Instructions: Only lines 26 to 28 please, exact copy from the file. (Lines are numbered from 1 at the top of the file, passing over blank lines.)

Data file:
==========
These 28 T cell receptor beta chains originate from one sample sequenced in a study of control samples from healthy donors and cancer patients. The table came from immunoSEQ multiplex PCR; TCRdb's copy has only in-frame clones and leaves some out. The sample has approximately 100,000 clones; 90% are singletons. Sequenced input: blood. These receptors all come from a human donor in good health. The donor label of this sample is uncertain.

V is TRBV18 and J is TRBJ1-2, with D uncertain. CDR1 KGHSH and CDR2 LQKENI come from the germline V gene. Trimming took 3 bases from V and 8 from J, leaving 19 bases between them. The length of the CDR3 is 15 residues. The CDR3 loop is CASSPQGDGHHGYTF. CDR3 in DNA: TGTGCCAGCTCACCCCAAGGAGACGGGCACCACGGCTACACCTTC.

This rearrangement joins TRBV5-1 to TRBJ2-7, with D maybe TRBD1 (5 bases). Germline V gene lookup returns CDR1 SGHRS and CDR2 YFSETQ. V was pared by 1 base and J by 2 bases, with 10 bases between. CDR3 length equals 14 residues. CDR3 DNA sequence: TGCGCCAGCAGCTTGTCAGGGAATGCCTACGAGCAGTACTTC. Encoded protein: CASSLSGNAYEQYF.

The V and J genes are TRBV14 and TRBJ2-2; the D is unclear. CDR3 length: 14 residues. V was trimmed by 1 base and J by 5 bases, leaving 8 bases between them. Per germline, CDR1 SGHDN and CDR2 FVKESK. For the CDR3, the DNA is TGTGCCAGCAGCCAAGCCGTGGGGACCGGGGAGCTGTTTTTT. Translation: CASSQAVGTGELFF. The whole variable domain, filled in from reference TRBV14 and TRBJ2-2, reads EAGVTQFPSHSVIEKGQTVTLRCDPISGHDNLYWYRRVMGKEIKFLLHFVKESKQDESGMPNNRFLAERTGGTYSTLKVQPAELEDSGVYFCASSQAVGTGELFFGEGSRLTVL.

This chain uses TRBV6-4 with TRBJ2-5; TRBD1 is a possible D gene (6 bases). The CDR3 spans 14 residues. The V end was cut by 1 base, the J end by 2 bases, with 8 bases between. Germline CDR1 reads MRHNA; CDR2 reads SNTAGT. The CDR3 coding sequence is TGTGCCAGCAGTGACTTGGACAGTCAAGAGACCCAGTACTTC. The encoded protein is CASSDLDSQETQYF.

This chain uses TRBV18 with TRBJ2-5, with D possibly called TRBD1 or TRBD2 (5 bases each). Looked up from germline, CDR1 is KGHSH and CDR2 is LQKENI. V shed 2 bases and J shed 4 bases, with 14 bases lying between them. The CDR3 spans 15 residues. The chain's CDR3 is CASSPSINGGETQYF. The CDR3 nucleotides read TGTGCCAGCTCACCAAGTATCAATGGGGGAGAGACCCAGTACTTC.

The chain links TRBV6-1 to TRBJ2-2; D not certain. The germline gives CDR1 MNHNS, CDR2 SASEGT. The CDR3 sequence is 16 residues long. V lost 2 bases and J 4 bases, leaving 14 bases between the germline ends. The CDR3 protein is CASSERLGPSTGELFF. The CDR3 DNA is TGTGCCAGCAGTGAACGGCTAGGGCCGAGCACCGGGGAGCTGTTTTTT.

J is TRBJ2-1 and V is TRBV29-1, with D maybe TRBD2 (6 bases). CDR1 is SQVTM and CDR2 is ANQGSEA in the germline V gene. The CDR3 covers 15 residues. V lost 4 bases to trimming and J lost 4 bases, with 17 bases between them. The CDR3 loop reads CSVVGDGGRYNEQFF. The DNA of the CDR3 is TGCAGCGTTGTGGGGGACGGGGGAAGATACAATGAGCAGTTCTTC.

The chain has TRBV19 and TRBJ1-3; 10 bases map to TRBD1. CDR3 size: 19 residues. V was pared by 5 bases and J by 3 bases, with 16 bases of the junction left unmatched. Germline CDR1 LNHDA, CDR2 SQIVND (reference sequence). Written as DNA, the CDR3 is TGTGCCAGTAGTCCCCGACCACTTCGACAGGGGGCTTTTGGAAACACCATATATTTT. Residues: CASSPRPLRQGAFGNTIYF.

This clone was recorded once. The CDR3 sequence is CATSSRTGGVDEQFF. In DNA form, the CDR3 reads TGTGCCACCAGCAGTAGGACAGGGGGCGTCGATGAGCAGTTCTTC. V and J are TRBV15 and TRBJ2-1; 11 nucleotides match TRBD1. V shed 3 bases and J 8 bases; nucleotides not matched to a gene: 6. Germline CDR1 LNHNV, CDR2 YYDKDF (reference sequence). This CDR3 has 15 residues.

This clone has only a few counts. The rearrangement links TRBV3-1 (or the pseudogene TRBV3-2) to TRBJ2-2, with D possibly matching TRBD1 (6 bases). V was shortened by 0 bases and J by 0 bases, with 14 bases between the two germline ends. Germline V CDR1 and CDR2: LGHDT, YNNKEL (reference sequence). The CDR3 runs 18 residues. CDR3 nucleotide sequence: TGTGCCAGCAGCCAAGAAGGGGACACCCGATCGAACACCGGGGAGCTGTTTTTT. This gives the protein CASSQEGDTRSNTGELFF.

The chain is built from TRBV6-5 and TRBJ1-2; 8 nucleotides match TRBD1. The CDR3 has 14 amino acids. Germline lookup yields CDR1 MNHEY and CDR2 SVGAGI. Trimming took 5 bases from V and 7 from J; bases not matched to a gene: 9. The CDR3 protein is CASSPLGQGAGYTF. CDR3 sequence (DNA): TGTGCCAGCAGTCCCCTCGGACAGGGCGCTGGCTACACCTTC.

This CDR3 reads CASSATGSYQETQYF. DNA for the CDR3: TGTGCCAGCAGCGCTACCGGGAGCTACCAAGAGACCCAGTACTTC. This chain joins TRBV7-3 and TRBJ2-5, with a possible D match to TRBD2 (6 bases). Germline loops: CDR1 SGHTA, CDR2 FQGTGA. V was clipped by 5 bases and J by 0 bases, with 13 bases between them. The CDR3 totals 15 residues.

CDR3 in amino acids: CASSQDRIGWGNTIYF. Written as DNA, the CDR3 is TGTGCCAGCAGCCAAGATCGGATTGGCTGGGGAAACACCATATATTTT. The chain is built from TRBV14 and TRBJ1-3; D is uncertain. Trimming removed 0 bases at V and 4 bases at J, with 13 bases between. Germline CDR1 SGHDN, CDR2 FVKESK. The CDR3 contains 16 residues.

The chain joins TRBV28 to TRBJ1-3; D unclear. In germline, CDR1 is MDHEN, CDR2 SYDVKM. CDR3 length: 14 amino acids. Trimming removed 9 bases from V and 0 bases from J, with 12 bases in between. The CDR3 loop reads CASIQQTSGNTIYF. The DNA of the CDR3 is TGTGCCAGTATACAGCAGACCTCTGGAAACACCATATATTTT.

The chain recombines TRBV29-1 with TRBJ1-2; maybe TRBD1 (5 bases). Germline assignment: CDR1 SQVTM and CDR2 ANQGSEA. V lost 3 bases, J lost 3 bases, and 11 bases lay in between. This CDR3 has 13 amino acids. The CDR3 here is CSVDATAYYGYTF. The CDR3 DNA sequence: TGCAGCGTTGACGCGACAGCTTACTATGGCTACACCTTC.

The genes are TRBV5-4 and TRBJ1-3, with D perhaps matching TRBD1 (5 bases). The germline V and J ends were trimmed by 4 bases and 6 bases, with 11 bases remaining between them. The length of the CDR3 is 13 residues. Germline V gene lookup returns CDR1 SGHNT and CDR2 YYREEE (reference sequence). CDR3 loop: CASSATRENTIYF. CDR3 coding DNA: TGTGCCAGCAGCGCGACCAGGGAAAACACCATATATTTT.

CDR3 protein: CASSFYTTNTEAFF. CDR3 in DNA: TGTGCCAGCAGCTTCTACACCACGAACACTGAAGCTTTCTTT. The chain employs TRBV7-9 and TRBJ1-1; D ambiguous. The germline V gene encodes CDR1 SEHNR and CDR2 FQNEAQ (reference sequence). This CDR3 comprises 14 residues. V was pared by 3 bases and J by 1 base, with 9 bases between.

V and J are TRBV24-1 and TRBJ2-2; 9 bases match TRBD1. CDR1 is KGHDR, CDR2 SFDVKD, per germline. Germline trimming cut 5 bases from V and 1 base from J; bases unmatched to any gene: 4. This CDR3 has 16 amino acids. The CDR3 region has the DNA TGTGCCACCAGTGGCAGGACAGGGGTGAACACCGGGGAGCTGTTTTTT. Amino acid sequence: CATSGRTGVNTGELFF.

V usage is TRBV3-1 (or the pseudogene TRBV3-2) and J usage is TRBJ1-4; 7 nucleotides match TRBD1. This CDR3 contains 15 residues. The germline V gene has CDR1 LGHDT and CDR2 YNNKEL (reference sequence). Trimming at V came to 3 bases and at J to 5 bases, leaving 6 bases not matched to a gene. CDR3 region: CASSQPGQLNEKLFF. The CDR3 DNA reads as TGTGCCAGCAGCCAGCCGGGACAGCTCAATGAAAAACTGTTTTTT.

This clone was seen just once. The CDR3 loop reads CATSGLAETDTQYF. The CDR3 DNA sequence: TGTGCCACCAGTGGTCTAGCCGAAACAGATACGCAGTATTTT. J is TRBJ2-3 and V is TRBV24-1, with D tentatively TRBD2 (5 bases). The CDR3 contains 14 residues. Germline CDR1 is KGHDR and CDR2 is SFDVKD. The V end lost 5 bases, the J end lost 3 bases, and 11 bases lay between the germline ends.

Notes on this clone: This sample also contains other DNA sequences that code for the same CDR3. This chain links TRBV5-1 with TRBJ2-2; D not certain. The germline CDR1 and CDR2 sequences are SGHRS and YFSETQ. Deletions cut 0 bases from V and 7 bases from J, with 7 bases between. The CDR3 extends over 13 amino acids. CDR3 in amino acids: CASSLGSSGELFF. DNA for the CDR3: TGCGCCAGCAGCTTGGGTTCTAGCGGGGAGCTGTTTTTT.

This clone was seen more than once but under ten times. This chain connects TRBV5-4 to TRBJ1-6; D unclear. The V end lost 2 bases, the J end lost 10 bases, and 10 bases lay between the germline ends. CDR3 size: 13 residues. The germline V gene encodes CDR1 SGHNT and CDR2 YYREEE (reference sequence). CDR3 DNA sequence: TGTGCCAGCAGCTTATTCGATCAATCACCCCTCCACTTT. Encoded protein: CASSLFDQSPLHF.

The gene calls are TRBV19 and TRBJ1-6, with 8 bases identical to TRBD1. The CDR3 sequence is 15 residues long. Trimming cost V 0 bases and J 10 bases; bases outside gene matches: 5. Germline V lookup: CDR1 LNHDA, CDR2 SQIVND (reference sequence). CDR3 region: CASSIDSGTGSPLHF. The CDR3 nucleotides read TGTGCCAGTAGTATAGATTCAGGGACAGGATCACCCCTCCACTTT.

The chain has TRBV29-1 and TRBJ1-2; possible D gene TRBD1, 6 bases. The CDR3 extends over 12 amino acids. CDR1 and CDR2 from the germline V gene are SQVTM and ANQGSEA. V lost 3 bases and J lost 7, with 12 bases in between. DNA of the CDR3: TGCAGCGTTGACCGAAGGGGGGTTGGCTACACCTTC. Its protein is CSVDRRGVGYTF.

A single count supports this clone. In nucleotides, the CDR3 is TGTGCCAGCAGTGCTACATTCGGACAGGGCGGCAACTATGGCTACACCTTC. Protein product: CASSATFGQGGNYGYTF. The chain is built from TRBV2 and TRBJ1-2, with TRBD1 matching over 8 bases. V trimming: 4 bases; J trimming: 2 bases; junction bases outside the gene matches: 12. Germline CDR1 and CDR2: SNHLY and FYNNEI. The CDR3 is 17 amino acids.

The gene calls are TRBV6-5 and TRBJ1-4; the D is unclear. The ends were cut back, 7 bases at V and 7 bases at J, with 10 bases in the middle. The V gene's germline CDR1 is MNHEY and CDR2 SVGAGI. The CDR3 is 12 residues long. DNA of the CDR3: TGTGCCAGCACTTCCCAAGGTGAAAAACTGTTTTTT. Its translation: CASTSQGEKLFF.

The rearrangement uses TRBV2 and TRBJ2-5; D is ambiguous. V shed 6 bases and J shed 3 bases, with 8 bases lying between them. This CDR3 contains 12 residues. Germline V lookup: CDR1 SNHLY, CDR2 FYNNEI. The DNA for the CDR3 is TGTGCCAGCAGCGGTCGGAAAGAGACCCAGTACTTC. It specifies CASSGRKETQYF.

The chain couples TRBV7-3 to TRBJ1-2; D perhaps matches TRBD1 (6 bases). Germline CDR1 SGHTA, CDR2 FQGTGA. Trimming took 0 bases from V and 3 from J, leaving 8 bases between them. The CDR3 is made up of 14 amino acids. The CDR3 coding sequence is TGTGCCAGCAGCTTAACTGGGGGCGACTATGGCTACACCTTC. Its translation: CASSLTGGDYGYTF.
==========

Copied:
A single count supports this clone. In nucleotides, the CDR3 is TGTGCCAGCAGTGCTACATTCGGACAGGGCGGCAACTATGGCTACACCTTC. Protein product: CASSATFGQGGNYGYTF. The chain is built from TRBV2 and TRBJ1-2, with TRBD1 matching over 8 bases. V trimming: 4 bases; J trimming: 2 bases; junction bases outside the gene matches: 12. Germline CDR1 and CDR2: SNHLY and FYNNEI. The CDR3 is 17 amino acids.

The gene calls are TRBV6-5 and TRBJ1-4; the D is unclear. The ends were cut back, 7 bases at V and 7 bases at J, with 10 bases in the middle. The V gene's germline CDR1 is MNHEY and CDR2 SVGAGI. The CDR3 is 12 residues long. DNA of the CDR3: TGTGCCAGCACTTCCCAAGGTGAAAAACTGTTTTTT. Its translation: CASTSQGEKLFF.

The rearrangement uses TRBV2 and TRBJ2-5; D is ambiguous. V shed 6 bases and J shed 3 bases, with 8 bases lying between them. This CDR3 contains 12 residues. Germline V lookup: CDR1 SNHLY, CDR2 FYNNEI. The DNA for the CDR3 is TGTGCCAGCAGCGGTCGGAAAGAGACCCAGTACTTC. It specifies CASSGRKETQYF.